Liz Clark has a good story. Since 2006 she has been sailing her 40 foot sailboat, Swell, solo around the remote atolls of the South Pacific. She set off from southern California after college and sailed down the coast of Baja Mexico and Central America. After that she made a break for the Galapagos Islands, and then, in a single charge, went for it across the Pacific. Just imagine—a young woman, a sailboat, the Pacific ocean, twenty-eight thousand miles, and, well, six incredible years.
Liz also happens to be a really good surfer and a committed environmental writer. So good in fact, and so well-intentioned, that she’s been given the title Surf Ambassador by a company in California you might’ve heard of.
Though we digress, perhaps. Let’s imagine a few sailing details for a moment: The number of days she’s spent on a sailboat—cruising solo for more time than it takes to earn an undergraduate degree; the number of times she’s glanced at the wake parting with regular irregularity behind Swell; the sound of halyards clanking against an aluminum mast and how they must’ve faded into the background, like sirens in New York City; the slap of the mainsail’s leech at different points of sail; the number of times she has checked her tells; the instincts she has developed towards her rigging; the number of days she’s been soaked at the helm; the feeling of securing hatches in weather before ducking below for a night, thousands of miles from land; the maintenance she’s performed during a constant battle with salinity; the trust developed between sailor and ship; the occasional notes from a digital navigation instrument, or static over a long-range radio.
It is difficult to conceive.
Sailing is compelling. Sailing is intrinsically a matter of good design. That is, if you are sailing, you are part of an elegant and functional idea manifested physically. You are connected to the physical world with sophisticated intention and simple execution, few degrees from baseline laws. (The same can be said of surfing, of course, and this mustn’t be a coincidence.)
In design and purpose, Rabbit Island and Liz’s voyage have similarities. On both island and sailboat less is more, and simplicity is ideal, because you have to choose carefully what you bring. In fact we’d love the island to become analogous to a well-designed sailboat. It is a nice idea.
Liz has been illustrating intelligent principles with precision during her voyage, living a well-curated life born initially of choice, and then, while at sea, necessity. She is leaving little trace and impacting the wider culture. She’s been traveling under the power of wind, generating electricity from the sun, eating fish and fruit from her surroundings, accounting for inputs and outputs, writing, surfing, and—most interestingly—becoming a scholar of the ocean via experience, witnessing every inch of water along a zig-zagging line of jibes, runs, beats and reaches between California and French Polynesia.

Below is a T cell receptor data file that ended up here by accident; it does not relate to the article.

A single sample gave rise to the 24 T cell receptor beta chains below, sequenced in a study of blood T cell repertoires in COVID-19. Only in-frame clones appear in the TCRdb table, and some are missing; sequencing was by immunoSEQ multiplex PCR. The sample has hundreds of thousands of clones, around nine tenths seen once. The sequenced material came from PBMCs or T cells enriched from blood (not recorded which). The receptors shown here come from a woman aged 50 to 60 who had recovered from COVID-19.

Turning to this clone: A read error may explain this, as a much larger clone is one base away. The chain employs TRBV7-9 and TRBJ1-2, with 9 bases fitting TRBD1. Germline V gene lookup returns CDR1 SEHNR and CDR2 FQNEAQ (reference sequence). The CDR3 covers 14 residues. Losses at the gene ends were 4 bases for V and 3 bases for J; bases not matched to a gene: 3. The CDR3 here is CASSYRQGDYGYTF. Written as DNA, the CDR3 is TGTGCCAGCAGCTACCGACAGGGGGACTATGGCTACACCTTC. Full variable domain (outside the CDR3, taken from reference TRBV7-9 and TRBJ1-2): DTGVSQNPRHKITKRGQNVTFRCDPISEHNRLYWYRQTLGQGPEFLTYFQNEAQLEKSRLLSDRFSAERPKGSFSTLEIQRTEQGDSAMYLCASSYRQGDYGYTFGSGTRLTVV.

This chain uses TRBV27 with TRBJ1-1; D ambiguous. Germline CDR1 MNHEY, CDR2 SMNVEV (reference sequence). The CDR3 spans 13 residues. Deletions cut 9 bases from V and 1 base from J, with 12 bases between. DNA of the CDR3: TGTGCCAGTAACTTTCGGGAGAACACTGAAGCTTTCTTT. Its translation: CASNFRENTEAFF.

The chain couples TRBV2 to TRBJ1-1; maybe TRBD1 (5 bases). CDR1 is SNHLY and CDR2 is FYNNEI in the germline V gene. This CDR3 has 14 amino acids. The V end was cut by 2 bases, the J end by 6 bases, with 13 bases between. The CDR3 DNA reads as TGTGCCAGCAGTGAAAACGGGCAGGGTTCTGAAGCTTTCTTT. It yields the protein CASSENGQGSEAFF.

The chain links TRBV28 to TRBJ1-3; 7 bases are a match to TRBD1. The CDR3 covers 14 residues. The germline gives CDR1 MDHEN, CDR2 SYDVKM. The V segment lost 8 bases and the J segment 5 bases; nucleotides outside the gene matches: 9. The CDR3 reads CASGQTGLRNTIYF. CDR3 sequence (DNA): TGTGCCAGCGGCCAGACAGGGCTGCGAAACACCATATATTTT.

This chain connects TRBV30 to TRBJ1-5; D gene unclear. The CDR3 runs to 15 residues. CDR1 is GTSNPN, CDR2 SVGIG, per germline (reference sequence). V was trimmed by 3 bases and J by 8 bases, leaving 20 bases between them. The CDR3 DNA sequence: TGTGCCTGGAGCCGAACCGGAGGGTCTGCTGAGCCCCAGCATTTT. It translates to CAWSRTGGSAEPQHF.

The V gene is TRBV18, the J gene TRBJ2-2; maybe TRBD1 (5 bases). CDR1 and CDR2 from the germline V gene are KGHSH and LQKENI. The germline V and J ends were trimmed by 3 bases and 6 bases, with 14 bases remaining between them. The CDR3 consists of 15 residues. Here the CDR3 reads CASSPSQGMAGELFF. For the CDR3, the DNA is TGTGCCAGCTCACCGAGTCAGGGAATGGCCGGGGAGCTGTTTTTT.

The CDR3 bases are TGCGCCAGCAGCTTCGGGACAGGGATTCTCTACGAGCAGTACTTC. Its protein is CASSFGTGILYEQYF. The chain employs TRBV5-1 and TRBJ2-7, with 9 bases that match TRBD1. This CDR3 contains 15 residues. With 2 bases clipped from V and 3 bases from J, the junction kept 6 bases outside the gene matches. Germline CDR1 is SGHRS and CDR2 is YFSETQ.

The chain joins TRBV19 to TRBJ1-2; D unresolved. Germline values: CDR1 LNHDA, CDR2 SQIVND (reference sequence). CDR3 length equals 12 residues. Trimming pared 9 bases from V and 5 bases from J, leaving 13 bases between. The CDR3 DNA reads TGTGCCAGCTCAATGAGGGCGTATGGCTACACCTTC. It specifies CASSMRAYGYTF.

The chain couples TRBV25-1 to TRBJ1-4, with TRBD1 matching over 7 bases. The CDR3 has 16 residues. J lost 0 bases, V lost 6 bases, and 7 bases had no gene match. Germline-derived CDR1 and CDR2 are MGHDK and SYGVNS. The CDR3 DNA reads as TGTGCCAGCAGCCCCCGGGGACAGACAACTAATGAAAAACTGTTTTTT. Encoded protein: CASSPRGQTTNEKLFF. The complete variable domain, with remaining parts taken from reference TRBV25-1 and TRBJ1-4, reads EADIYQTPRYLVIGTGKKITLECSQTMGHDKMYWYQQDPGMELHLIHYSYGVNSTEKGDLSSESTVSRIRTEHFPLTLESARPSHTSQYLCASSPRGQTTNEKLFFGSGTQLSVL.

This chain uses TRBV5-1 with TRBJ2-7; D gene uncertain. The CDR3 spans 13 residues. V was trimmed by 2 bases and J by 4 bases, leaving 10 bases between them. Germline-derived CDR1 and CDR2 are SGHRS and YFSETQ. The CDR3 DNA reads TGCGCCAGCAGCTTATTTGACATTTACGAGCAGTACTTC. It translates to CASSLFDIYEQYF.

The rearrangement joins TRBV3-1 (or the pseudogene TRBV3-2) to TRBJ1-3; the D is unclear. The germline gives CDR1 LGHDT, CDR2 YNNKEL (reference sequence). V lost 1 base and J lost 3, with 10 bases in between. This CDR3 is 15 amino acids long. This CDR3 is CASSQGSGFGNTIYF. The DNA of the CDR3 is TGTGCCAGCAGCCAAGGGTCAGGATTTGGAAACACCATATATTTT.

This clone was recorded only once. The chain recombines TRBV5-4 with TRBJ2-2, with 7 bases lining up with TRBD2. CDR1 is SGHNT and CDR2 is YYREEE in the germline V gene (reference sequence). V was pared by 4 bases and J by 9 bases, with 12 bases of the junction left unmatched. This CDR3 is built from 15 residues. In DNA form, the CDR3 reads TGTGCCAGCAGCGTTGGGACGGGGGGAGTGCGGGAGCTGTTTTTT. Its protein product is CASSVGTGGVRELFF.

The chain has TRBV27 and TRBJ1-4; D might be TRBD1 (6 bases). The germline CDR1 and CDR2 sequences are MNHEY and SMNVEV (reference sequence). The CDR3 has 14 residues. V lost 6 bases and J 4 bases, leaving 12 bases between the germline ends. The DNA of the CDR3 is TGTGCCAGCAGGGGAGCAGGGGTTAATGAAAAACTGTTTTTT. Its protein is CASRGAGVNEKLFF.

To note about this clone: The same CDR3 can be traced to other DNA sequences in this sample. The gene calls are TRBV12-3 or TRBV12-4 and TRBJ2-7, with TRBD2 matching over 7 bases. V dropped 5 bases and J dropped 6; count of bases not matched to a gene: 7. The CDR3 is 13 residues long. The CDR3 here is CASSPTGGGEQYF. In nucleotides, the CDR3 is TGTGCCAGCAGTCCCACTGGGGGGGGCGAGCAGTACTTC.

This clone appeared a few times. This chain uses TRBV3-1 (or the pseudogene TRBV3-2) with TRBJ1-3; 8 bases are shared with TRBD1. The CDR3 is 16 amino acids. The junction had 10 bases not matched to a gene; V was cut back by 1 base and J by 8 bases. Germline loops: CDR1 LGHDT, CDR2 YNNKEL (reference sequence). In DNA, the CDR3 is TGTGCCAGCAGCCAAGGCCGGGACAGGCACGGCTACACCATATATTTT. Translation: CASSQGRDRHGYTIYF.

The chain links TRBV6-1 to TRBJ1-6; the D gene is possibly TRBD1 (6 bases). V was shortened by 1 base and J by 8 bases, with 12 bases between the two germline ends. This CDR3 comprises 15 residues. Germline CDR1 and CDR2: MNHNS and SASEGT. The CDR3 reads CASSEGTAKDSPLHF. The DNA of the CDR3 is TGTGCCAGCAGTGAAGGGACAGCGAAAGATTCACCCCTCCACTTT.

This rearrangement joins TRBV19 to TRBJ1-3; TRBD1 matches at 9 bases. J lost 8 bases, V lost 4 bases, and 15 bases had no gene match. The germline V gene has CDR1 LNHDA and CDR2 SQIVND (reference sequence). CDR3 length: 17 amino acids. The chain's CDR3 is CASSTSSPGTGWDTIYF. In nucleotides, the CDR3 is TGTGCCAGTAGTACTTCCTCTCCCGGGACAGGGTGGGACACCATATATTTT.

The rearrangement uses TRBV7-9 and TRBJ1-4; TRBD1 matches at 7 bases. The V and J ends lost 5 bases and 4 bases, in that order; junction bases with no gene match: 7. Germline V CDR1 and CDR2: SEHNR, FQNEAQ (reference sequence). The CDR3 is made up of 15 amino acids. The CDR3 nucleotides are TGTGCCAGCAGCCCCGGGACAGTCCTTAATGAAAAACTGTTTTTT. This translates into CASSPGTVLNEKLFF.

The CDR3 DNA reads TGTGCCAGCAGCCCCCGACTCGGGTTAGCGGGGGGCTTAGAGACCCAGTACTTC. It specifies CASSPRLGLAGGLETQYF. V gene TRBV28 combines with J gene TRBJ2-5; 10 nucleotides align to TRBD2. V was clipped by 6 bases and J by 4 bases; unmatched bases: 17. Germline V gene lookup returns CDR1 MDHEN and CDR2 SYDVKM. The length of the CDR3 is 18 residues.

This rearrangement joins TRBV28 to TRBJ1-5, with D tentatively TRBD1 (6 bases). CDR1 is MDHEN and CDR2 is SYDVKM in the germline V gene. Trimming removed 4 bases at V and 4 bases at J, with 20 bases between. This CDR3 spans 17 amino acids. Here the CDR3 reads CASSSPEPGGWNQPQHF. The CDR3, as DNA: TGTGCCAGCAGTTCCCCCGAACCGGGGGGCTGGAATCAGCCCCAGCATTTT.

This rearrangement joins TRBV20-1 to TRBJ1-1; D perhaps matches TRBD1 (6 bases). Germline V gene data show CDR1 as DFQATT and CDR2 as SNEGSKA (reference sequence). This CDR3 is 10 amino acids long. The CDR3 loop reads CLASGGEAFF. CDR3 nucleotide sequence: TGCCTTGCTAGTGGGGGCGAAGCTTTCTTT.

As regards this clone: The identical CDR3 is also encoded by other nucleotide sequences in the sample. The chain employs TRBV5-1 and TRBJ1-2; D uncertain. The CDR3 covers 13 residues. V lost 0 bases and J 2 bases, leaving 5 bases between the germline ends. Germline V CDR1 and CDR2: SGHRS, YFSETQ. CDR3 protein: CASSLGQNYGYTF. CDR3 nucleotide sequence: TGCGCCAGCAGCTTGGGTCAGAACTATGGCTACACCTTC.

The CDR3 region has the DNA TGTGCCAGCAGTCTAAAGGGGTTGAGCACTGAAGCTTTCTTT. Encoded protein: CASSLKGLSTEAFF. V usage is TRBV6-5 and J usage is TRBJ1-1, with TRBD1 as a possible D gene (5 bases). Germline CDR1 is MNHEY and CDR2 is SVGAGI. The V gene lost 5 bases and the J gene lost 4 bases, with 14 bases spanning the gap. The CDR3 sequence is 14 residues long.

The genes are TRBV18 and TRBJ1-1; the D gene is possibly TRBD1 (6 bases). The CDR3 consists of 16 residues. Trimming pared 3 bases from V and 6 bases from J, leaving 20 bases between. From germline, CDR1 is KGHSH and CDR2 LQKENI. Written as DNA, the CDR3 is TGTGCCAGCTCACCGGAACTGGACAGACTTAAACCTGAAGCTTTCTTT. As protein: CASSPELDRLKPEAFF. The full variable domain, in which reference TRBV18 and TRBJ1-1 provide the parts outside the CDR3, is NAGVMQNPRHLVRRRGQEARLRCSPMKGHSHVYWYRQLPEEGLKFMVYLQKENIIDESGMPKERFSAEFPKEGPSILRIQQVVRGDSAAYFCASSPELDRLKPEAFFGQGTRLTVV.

Liz has seen the plastic, swam the changing coral beds, dodged the container ships, reefed her sails through weather, witnessed the effects of overfishing on island communities, seen the spoiling of paradises via development. But she’s also witnessed the diamonds that have been spared such fates and the remnants of wild places near the antipode of North America. She went for it and has spent six years noting the byproducts of our land-based externalities on the sea.
Every day, every night, every sunset, every storm on the horizon, she’s taken record amidst the most remote expanse of water in the world. She has been crossing the ocean while we’ve been on land.
It is said that the only thing people have, really, is their experience—the books that they’ve read, the people that they’ve related to, the art they have seen, the language they’ve been taught, the lands they have visited, the family that instilled values within them. We are excited to have the opportunity to learn from her experiences, share our own, and create dialogue amongst the island’s resident artists, writers, builders and chefs.
This spring she’ll be taking a sabbatical from sailing and will begin creating a written record of her story. During July and August she’ll be spending some time on Rabbit Island.
Which brings us to surfing. Liz has surfed some of the best breaks in the world but she’s never seen the rocky shoal off the southeast point of Rabbit Island on a windy day. We can see it now, an angry summer front pushing a strong east wind across the sandstone reef. Sizable lake sets. Glaring sun. Liz will be the third person to surf Rabbit Island, and there’s little doubt she’ll show the first two how it’s done. But that’s cool. Really, who can compete with proper California kid on a wave.
If anyone knows how our life on land—what we consume, what we create, what runs off, how we divide it, and the story of stuff—effect our broader world, it’s probably Liz Clark. Who better then to invite to our residency on a patch of land that was spared development, harvest and subdivision, to brainstorm ways to organize things more intelligently and celebrate the continued existence of natural places of scale.